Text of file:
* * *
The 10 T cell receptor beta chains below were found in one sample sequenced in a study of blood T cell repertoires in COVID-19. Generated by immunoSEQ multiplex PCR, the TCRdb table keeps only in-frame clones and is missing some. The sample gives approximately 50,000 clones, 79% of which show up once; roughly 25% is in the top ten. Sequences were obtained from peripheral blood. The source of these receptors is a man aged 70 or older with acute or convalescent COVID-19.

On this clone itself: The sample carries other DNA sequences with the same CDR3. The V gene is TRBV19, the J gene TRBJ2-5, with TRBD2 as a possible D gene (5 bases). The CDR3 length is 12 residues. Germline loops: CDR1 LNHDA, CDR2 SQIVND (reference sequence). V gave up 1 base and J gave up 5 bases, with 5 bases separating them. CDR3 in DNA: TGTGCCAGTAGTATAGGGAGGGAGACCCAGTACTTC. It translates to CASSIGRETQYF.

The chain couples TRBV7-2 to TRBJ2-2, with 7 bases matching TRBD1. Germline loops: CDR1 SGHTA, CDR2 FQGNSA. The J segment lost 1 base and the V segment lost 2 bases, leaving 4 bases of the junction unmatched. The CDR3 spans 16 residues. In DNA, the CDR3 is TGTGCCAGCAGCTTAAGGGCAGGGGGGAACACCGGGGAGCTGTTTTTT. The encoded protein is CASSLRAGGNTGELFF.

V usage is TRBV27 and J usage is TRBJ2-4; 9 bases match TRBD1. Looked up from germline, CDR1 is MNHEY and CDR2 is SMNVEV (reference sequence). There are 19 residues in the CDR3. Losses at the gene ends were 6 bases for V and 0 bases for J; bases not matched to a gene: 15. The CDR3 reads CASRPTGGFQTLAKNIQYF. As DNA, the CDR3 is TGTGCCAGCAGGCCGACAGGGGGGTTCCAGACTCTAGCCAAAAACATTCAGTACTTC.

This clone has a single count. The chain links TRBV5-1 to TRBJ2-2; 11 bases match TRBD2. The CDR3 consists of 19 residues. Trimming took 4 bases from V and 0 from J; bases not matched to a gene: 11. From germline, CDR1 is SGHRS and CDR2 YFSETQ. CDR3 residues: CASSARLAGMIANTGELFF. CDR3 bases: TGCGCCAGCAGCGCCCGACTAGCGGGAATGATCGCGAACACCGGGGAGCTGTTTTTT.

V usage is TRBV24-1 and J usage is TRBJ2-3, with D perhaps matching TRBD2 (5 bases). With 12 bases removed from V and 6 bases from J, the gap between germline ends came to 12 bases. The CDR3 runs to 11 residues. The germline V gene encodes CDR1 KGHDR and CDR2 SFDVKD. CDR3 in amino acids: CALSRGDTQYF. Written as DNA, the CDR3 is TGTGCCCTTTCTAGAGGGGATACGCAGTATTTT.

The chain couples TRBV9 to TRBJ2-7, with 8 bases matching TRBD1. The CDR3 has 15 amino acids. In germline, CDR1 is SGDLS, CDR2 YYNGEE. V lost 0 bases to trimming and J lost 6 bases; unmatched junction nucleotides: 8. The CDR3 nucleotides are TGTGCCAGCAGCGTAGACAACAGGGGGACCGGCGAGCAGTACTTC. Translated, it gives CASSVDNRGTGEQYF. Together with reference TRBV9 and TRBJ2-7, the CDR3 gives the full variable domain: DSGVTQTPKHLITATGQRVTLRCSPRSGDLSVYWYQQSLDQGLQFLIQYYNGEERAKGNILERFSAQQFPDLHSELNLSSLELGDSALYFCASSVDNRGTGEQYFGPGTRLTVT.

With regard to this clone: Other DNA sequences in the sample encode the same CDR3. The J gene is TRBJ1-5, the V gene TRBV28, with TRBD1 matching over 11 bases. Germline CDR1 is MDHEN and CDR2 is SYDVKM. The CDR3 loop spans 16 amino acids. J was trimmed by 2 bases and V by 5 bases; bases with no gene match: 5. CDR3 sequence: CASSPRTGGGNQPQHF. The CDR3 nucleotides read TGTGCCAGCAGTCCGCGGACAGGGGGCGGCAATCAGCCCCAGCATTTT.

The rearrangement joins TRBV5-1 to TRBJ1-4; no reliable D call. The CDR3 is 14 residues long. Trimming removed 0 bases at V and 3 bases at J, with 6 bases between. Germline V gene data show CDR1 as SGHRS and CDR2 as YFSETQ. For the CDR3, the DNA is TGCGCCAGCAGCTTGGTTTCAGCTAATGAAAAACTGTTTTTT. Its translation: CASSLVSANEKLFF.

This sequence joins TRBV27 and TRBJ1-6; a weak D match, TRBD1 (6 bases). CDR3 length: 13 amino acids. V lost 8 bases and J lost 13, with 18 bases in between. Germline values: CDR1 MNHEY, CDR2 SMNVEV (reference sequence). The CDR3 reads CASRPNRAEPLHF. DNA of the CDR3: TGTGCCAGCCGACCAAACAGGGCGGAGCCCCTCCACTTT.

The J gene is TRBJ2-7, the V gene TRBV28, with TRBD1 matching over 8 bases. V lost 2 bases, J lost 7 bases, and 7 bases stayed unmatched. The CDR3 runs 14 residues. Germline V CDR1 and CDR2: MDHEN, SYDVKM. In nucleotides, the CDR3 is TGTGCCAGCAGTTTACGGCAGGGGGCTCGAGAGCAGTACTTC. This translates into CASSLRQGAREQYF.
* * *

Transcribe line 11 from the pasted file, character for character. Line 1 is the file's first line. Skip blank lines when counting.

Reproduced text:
The J gene is TRBJ2-7, the V gene TRBV28, with TRBD1 matching over 8 bases. V lost 2 bases, J lost 7 bases, and 7 bases stayed unmatched. The CDR3 runs 14 residues. Germline V CDR1 and CDR2: MDHEN, SYDVKM. In nucleotides, the CDR3 is TGTGCCAGCAGTTTACGGCAGGGGGCTCGAGAGCAGTACTTC. This translates into CASSLRQGAREQYF.